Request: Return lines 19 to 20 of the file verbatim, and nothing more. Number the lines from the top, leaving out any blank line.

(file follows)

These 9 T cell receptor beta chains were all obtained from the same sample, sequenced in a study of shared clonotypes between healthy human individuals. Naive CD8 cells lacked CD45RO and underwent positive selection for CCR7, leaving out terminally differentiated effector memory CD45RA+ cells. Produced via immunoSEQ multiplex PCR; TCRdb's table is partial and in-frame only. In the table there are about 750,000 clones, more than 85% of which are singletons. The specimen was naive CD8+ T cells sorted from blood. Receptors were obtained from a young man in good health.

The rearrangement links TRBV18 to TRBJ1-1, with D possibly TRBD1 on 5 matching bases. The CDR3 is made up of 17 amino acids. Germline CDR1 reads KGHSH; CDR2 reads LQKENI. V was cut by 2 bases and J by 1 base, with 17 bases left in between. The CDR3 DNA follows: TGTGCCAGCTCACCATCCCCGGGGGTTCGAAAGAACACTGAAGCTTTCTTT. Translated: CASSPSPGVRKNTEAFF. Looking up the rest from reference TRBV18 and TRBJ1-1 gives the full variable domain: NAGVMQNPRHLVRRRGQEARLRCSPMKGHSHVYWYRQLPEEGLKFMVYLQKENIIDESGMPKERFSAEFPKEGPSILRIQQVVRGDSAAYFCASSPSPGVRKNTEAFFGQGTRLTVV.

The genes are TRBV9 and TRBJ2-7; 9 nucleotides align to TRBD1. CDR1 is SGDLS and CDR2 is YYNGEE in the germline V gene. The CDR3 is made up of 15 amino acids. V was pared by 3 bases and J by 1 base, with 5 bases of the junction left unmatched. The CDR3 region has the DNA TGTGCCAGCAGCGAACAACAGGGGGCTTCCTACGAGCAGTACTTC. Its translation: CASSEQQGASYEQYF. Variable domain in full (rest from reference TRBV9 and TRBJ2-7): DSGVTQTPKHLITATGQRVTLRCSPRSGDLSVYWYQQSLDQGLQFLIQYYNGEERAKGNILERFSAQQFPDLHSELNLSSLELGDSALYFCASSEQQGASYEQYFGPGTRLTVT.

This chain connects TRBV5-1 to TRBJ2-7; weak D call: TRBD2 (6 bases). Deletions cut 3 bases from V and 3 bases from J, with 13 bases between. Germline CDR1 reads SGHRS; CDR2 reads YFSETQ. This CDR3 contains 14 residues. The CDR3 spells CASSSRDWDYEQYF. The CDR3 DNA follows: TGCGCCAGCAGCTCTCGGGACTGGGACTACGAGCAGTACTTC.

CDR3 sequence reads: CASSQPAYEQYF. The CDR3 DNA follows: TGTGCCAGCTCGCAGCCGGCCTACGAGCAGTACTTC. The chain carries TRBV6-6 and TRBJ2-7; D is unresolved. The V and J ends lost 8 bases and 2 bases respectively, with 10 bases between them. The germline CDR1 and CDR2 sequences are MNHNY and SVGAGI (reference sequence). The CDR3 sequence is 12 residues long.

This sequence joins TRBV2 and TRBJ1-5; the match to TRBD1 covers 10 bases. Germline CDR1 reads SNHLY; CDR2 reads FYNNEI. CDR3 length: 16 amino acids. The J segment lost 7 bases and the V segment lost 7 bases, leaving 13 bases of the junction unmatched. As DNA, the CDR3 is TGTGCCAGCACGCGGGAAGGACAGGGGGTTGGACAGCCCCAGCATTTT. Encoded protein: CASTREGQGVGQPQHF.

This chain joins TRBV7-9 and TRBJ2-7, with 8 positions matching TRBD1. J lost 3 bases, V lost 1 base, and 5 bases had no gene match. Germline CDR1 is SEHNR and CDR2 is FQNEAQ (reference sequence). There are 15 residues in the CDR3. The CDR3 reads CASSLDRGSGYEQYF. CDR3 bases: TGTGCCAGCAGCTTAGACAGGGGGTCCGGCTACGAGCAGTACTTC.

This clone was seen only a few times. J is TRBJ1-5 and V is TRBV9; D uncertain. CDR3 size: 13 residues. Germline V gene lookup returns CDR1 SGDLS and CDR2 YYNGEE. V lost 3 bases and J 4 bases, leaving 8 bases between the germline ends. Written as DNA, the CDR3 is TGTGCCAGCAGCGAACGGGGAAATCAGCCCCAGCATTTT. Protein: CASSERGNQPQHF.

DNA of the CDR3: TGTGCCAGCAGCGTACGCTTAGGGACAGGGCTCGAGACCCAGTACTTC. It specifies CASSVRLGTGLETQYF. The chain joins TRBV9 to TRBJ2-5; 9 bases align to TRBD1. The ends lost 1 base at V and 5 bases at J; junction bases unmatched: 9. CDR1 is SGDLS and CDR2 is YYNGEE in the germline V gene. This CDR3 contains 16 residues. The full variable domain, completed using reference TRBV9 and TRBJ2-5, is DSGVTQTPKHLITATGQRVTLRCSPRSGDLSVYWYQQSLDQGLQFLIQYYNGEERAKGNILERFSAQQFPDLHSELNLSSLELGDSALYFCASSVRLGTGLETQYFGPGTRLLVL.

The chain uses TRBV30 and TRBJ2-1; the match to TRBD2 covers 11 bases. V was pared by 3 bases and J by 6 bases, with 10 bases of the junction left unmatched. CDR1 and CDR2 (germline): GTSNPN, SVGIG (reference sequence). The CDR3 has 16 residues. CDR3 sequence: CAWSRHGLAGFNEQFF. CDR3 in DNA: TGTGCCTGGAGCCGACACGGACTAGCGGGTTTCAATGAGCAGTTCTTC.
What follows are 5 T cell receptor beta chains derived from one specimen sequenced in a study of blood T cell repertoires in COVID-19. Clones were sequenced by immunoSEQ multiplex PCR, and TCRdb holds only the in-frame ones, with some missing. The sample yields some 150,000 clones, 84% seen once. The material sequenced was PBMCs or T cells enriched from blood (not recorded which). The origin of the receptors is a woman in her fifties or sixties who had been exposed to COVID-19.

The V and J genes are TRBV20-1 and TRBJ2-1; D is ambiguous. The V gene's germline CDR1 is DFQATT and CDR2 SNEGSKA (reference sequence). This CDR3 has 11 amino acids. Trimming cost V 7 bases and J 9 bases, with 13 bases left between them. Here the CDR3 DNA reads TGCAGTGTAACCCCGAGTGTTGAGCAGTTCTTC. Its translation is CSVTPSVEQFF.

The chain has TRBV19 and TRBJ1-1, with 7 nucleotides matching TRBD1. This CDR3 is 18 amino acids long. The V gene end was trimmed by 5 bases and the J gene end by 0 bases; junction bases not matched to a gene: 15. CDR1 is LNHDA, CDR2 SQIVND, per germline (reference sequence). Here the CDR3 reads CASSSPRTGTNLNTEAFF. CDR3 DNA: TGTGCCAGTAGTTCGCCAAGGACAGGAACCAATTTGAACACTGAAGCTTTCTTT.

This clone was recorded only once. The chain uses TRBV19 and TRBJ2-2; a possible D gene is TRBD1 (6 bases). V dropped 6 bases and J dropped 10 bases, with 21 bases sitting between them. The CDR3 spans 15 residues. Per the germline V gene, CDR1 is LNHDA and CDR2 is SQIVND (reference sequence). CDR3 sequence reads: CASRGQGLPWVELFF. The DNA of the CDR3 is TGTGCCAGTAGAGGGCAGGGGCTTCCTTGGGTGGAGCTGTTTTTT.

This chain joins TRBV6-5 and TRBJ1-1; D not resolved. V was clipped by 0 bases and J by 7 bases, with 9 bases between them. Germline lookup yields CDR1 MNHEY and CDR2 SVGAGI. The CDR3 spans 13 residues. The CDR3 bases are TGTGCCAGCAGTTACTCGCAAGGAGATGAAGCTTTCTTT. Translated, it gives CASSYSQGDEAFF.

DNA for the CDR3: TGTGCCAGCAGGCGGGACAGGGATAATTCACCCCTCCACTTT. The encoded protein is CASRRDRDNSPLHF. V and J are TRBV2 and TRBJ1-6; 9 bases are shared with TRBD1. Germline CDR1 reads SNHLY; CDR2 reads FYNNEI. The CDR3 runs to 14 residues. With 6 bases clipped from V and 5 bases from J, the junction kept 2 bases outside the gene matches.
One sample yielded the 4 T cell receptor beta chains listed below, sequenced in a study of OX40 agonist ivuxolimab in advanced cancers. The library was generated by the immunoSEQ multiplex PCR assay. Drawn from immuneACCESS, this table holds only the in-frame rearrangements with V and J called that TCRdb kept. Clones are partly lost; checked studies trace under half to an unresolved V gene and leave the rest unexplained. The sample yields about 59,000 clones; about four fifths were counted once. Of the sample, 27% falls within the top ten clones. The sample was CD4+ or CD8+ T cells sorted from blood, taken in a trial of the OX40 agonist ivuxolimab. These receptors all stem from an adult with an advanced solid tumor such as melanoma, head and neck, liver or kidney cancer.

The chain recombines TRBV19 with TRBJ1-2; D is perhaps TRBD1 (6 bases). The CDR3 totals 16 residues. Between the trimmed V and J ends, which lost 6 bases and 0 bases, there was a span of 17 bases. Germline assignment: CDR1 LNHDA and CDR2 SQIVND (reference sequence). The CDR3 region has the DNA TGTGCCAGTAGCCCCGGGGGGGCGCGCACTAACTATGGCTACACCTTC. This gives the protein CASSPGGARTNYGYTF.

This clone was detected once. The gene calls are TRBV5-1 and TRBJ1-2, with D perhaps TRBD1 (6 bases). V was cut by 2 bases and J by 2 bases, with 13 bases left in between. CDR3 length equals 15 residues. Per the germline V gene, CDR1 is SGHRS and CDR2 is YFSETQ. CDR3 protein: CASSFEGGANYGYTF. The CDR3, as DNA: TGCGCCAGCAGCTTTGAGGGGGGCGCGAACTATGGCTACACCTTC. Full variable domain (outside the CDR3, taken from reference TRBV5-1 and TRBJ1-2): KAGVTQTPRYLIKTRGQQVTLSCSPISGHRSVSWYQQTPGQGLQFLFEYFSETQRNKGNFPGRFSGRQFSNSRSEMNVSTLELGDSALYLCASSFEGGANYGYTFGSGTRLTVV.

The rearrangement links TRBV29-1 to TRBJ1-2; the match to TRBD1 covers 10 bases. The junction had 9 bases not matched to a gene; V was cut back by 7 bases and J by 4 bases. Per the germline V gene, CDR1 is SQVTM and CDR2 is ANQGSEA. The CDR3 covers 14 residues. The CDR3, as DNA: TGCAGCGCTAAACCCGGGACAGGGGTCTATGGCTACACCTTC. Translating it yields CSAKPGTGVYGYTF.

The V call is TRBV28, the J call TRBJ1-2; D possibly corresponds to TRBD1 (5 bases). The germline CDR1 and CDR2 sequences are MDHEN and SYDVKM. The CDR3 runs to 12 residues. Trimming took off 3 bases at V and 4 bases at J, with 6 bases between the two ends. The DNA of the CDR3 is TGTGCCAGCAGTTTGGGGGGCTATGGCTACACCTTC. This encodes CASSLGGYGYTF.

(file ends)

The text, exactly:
This clone was detected once. The gene calls are TRBV5-1 and TRBJ1-2, with D perhaps TRBD1 (6 bases). V was cut by 2 bases and J by 2 bases, with 13 bases left in between. CDR3 length equals 15 residues. Per the germline V gene, CDR1 is SGHRS and CDR2 is YFSETQ. CDR3 protein: CASSFEGGANYGYTF. The CDR3, as DNA: TGCGCCAGCAGCTTTGAGGGGGGCGCGAACTATGGCTACACCTTC. Full variable domain (outside the CDR3, taken from reference TRBV5-1 and TRBJ1-2): KAGVTQTPRYLIKTRGQQVTLSCSPISGHRSVSWYQQTPGQGLQFLFEYFSETQRNKGNFPGRFSGRQFSNSRSEMNVSTLELGDSALYLCASSFEGGANYGYTFGSGTRLTVV.

The rearrangement links TRBV29-1 to TRBJ1-2; the match to TRBD1 covers 10 bases. The junction had 9 bases not matched to a gene; V was cut back by 7 bases and J by 4 bases. Per the germline V gene, CDR1 is SQVTM and CDR2 is ANQGSEA. The CDR3 covers 14 residues. The CDR3, as DNA: TGCAGCGCTAAACCCGGGACAGGGGTCTATGGCTACACCTTC. Translating it yields CSAKPGTGVYGYTF.